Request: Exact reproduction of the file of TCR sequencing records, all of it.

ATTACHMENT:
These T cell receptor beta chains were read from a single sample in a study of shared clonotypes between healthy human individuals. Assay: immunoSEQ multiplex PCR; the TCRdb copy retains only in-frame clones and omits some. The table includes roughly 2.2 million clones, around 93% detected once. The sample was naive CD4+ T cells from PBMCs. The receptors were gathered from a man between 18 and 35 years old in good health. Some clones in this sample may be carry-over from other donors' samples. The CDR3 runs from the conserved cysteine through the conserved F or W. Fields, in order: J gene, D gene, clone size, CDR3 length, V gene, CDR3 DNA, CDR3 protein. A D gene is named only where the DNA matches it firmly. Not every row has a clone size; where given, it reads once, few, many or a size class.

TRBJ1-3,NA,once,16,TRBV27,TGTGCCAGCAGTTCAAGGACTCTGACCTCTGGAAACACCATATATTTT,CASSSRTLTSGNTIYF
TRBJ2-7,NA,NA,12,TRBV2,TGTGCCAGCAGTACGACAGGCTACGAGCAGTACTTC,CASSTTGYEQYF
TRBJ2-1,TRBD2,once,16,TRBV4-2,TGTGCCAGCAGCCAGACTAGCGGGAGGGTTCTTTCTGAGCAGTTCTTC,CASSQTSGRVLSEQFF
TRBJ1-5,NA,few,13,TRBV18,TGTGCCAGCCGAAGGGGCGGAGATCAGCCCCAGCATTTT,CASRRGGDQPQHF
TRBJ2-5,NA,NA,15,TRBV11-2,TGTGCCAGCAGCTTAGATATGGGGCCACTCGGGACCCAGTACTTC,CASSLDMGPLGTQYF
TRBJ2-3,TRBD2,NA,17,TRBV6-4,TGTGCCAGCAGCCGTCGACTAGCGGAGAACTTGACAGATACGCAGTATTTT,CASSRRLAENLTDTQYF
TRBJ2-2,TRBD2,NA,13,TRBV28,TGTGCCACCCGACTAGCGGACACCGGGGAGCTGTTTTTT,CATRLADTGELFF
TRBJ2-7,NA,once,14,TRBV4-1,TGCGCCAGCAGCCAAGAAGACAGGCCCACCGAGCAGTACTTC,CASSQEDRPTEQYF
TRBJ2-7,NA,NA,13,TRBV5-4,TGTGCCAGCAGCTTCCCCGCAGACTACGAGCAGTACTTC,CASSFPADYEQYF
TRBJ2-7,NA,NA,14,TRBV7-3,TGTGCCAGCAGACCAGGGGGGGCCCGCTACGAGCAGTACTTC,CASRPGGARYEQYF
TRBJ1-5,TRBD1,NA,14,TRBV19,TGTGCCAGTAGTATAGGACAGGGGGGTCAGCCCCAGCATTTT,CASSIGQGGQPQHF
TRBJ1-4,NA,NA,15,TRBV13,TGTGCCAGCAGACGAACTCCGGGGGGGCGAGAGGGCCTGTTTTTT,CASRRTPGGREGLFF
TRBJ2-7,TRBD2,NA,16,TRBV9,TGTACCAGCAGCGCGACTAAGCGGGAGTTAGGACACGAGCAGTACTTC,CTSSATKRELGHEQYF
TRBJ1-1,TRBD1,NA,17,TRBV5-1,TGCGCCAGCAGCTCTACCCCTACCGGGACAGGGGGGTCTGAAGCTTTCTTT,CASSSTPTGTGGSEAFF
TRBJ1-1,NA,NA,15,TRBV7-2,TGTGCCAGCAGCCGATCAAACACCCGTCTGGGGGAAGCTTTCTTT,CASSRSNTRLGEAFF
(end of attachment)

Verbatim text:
These T cell receptor beta chains were read from a single sample in a study of shared clonotypes between healthy human individuals. Assay: immunoSEQ multiplex PCR; the TCRdb copy retains only in-frame clones and omits some. The table includes roughly 2.2 million clones, around 93% detected once. The sample was naive CD4+ T cells from PBMCs. The receptors were gathered from a man between 18 and 35 years old in good health. Some clones in this sample may be carry-over from other donors' samples. The CDR3 runs from the conserved cysteine through the conserved F or W. Fields, in order: J gene, D gene, clone size, CDR3 length, V gene, CDR3 DNA, CDR3 protein. A D gene is named only where the DNA matches it firmly. Not every row has a clone size; where given, it reads once, few, many or a size class.

TRBJ1-3,NA,once,16,TRBV27,TGTGCCAGCAGTTCAAGGACTCTGACCTCTGGAAACACCATATATTTT,CASSSRTLTSGNTIYF
TRBJ2-7,NA,NA,12,TRBV2,TGTGCCAGCAGTACGACAGGCTACGAGCAGTACTTC,CASSTTGYEQYF
TRBJ2-1,TRBD2,once,16,TRBV4-2,TGTGCCAGCAGCCAGACTAGCGGGAGGGTTCTTTCTGAGCAGTTCTTC,CASSQTSGRVLSEQFF
TRBJ1-5,NA,few,13,TRBV18,TGTGCCAGCCGAAGGGGCGGAGATCAGCCCCAGCATTTT,CASRRGGDQPQHF
TRBJ2-5,NA,NA,15,TRBV11-2,TGTGCCAGCAGCTTAGATATGGGGCCACTCGGGACCCAGTACTTC,CASSLDMGPLGTQYF
TRBJ2-3,TRBD2,NA,17,TRBV6-4,TGTGCCAGCAGCCGTCGACTAGCGGAGAACTTGACAGATACGCAGTATTTT,CASSRRLAENLTDTQYF
TRBJ2-2,TRBD2,NA,13,TRBV28,TGTGCCACCCGACTAGCGGACACCGGGGAGCTGTTTTTT,CATRLADTGELFF
TRBJ2-7,NA,once,14,TRBV4-1,TGCGCCAGCAGCCAAGAAGACAGGCCCACCGAGCAGTACTTC,CASSQEDRPTEQYF
TRBJ2-7,NA,NA,13,TRBV5-4,TGTGCCAGCAGCTTCCCCGCAGACTACGAGCAGTACTTC,CASSFPADYEQYF
TRBJ2-7,NA,NA,14,TRBV7-3,TGTGCCAGCAGACCAGGGGGGGCCCGCTACGAGCAGTACTTC,CASRPGGARYEQYF
TRBJ1-5,TRBD1,NA,14,TRBV19,TGTGCCAGTAGTATAGGACAGGGGGGTCAGCCCCAGCATTTT,CASSIGQGGQPQHF
TRBJ1-4,NA,NA,15,TRBV13,TGTGCCAGCAGACGAACTCCGGGGGGGCGAGAGGGCCTGTTTTTT,CASRRTPGGREGLFF
TRBJ2-7,TRBD2,NA,16,TRBV9,TGTACCAGCAGCGCGACTAAGCGGGAGTTAGGACACGAGCAGTACTTC,CTSSATKRELGHEQYF
TRBJ1-1,TRBD1,NA,17,TRBV5-1,TGCGCCAGCAGCTCTACCCCTACCGGGACAGGGGGGTCTGAAGCTTTCTTT,CASSSTPTGTGGSEAFF
TRBJ1-1,NA,NA,15,TRBV7-2,TGTGCCAGCAGCCGATCAAACACCCGTCTGGGGGAAGCTTTCTTT,CASSRSNTRLGEAFF